We celebrate the abundance of co-ops in the upper Valley, but we understood that for co-ops to serve their mission they have to be relevant not just to relatively affluent, well-educated, and White communities but also to struggling, more diverse, working-class communities.

As a founder and current codirector of Wellspring, article coauthor Emily Kawano brought her own commitment to a solidarity economy framework. Her own personal motivation was not to develop co-ops for co-ops’ sake but rather because they are an important piece of the solidarity economy. However, Wellspring’s original mission was quite narrowly focused on worker co-op development.

The solidarity economy perspective and a core value of equity informed Wellspring’s choice to locate its work in the Greater Springfield area, in the lower Pioneer Valley. The Pioneer Valley comprises Franklin, Hampshire, and Hampden counties in western Massachusetts. There are more than 25 worker co-ops in the Pioneer Valley, making it one of the most worker-co-op–dense regions in the country on a per capita basis. At the time that Wellspring was founded, virtually all these co-ops were based in the upper Valley. The upper and lower Pioneer Valley are delineated by the Mount Holyoke Range, sometimes affectionately known as the “tofu curtain,” which is a reference to the progressive, alternative culture and lifestyles of the upper Valley, undoubtedly influenced by the presence of the Five Colleges (University of Massachusetts and Amherst, Smith, Mount Holyoke, and Hampshire Colleges). The lower Valley is where the large postindustrial cities such as Springfield and Holyoke are located, with typically high concentrations of immigrants, people of color, and low-income communities. We celebrate the abundance of co-ops in the upper Valley, but we understood that for co-ops to serve their mission they have to be relevant not just to relatively affluent, well-educated, and White communities but also to struggling, more diverse, working-class communities.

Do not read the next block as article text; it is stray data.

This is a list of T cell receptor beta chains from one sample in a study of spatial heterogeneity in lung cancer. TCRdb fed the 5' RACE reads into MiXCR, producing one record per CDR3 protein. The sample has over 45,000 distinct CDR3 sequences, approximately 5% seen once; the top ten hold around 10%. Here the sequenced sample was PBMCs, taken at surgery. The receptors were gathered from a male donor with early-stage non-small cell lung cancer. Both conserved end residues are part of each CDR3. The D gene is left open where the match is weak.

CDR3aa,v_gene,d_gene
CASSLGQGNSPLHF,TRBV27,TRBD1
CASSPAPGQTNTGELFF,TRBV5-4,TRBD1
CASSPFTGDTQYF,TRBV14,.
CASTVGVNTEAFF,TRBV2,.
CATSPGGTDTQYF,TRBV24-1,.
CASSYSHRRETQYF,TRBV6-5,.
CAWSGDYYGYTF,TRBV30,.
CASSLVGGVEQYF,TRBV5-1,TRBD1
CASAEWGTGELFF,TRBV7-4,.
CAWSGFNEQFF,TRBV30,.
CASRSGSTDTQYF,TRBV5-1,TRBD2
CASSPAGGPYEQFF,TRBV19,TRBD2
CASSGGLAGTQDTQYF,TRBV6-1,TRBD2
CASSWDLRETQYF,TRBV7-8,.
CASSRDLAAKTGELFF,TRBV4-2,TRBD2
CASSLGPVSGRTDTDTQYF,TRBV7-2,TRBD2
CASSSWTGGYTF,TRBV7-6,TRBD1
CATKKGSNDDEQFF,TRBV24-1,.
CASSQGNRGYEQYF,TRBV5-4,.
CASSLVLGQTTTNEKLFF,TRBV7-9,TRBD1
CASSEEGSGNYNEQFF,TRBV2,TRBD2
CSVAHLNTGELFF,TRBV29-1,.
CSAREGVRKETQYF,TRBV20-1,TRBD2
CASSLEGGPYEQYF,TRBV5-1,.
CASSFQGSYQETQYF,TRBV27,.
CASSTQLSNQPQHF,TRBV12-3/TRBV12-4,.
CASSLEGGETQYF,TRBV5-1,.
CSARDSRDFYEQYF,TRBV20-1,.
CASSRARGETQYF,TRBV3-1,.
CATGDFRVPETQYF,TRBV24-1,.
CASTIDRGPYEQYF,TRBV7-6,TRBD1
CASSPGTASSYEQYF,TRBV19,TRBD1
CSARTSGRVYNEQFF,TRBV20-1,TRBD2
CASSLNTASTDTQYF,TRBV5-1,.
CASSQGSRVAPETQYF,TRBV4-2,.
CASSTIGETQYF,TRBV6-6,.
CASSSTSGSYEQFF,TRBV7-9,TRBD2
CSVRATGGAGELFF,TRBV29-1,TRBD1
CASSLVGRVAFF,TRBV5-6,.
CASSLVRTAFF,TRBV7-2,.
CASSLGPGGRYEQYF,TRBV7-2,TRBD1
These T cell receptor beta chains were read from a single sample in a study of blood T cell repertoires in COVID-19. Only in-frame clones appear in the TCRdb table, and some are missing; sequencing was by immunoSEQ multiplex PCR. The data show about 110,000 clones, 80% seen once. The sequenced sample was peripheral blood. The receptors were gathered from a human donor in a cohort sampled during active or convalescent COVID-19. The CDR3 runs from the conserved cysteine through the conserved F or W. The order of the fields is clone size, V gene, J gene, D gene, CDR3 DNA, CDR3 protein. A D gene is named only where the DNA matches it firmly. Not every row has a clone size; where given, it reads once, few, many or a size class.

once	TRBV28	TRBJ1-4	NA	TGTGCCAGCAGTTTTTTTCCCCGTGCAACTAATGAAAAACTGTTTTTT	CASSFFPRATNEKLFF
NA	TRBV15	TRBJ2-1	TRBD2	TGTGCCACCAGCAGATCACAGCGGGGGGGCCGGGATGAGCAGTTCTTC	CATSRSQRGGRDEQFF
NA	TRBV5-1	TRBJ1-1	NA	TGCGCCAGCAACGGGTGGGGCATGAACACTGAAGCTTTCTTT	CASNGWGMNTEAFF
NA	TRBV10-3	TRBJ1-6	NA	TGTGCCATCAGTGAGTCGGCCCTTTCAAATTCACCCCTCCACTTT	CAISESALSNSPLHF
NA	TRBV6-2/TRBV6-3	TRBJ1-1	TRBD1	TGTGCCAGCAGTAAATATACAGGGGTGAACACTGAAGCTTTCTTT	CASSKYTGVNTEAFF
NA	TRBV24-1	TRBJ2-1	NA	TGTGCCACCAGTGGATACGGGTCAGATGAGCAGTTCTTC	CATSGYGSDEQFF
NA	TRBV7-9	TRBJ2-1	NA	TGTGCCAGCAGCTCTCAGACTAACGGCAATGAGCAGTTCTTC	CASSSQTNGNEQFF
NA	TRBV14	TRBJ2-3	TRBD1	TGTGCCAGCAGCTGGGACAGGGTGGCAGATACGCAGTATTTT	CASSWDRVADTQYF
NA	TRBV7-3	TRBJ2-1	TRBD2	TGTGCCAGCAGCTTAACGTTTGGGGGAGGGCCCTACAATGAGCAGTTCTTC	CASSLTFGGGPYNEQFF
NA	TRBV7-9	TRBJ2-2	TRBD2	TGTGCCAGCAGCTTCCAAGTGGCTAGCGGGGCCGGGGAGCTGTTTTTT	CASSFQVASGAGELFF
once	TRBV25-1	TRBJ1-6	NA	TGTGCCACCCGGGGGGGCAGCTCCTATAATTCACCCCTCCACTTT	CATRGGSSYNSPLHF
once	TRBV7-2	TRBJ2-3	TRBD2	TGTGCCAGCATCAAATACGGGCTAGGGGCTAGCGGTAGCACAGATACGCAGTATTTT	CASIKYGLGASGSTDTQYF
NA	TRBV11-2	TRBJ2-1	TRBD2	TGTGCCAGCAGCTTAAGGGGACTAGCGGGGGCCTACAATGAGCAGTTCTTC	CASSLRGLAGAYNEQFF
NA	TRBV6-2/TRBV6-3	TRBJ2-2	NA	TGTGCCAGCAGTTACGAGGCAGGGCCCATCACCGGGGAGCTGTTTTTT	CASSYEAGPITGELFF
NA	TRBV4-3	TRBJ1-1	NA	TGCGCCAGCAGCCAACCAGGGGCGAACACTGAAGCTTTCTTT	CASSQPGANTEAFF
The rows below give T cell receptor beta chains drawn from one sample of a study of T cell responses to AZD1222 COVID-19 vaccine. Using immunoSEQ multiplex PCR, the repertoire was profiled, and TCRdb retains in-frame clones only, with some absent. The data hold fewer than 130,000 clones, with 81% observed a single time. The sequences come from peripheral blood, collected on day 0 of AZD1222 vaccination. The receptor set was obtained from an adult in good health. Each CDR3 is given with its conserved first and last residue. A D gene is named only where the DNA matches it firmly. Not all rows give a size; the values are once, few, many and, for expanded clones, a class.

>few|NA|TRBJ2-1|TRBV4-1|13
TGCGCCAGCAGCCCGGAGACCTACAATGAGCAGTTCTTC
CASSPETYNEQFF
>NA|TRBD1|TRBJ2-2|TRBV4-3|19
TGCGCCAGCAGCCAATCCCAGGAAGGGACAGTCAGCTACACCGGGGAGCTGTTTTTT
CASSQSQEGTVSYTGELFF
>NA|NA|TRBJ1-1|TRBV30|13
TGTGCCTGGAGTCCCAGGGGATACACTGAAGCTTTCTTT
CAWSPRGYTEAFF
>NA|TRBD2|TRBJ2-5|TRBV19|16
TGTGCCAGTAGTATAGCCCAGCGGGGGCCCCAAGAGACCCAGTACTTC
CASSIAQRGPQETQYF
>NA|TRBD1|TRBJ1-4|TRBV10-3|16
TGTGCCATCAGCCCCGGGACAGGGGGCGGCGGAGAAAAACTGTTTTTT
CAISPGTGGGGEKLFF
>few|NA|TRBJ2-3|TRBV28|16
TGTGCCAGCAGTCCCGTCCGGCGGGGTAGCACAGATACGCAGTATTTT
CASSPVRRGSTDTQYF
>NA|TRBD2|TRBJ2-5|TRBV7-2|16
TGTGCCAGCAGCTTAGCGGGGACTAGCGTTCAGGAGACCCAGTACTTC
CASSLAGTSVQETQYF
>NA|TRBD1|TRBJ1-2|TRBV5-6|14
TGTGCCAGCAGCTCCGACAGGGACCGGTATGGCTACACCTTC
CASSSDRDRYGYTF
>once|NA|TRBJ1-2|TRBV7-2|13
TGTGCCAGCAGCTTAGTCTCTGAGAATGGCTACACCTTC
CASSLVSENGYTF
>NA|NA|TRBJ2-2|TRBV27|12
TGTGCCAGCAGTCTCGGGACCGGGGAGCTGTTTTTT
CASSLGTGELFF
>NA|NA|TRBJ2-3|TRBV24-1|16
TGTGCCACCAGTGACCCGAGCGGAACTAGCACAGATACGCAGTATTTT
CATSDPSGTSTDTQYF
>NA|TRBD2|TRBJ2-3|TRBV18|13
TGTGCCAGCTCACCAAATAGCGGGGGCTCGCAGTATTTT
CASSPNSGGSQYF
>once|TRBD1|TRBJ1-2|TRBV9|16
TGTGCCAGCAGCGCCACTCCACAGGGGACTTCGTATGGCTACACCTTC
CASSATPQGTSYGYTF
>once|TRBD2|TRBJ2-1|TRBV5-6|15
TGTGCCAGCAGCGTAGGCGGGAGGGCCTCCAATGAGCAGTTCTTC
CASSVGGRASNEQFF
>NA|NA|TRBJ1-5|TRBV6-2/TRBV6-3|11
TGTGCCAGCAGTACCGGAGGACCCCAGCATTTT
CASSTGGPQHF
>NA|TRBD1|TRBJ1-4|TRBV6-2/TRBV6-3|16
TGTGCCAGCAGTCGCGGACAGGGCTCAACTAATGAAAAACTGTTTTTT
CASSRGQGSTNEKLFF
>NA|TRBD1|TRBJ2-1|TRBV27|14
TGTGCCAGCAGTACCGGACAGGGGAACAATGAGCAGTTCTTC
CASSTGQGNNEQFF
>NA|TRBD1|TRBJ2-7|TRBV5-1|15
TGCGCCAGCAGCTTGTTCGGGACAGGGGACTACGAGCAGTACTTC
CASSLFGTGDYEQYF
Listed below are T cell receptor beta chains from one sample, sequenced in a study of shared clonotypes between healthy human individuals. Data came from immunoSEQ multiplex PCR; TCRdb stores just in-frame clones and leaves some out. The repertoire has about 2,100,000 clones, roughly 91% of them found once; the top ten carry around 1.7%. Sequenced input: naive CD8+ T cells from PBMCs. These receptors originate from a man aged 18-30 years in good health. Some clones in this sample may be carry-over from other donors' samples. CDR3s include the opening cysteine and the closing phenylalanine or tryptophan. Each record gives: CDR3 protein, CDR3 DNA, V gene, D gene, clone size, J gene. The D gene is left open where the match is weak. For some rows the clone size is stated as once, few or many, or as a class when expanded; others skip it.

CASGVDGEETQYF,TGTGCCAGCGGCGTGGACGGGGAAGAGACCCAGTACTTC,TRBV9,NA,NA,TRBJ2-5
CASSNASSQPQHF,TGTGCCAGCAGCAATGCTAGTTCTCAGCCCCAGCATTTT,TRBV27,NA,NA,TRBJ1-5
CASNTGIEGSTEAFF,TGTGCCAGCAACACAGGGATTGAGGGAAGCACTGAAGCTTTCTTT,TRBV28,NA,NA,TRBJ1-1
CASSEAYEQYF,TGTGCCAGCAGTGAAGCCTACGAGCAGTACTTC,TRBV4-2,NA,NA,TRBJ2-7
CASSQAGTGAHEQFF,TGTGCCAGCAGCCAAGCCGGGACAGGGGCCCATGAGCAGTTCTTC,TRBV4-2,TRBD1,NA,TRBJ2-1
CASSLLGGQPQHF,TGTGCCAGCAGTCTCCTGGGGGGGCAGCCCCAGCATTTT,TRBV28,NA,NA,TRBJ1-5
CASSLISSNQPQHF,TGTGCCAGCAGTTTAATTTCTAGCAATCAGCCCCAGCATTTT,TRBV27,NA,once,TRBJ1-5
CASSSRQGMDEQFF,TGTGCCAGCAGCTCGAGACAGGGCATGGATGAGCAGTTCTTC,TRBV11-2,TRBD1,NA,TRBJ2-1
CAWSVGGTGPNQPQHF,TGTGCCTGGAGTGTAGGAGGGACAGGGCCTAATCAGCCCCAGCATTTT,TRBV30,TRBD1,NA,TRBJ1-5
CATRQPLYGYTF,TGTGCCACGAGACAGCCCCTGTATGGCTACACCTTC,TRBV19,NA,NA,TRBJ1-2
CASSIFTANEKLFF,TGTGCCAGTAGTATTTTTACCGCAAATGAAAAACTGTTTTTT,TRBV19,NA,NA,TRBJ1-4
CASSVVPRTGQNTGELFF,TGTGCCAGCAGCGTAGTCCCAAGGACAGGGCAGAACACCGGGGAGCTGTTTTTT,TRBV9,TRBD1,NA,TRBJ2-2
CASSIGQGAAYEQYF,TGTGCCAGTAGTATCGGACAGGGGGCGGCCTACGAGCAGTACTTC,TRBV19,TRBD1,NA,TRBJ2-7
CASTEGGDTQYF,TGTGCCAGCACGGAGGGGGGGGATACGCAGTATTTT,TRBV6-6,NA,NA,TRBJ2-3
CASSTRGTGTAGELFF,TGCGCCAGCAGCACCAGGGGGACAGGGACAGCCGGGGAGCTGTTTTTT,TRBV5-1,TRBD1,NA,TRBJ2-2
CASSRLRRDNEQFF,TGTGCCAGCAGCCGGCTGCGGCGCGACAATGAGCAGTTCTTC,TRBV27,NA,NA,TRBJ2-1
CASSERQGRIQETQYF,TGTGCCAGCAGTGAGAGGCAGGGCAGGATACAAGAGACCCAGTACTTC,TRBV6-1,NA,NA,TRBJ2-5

Wellspring initially built on an anchor institution model, which is a top-down approach that develops cooperative businesses to meet the procurement needs of anchor institutions, primarily hospitals and colleges that are anchored in place. Wellspring found that all the diverse actors that it brought together—community, labor, future worker-owners, support organizations, and anchor institutions—were open to the idea of co-ops and supported the idea of creating jobs where worker ownership, wealth building, and economic democracy are baked in. In response, Wellspring broadened its strategies of co-op development far beyond this anchor model. These days, Wellspring employs a bottom-up approach that supports people interested in starting up their own co-ops through both a 14-week Co-op Boot Camp and direct technical assistance. Wellspring’s conversion strategy provides support for conventional businesses to transition to a worker ownership model.

In addition to the importance of a job, people and communities knit their livelihoods together by helping each other out—organizing home or car repair, providing transportation, sharing various skills and knowledge, caring for children or the elderly, and so forth.

Today, the 10 co-ops in Wellspring’s network provide around 70 jobs, a modest number and indicative of the fact that co-op development, especially in struggling communities, is long, hard, and slow work.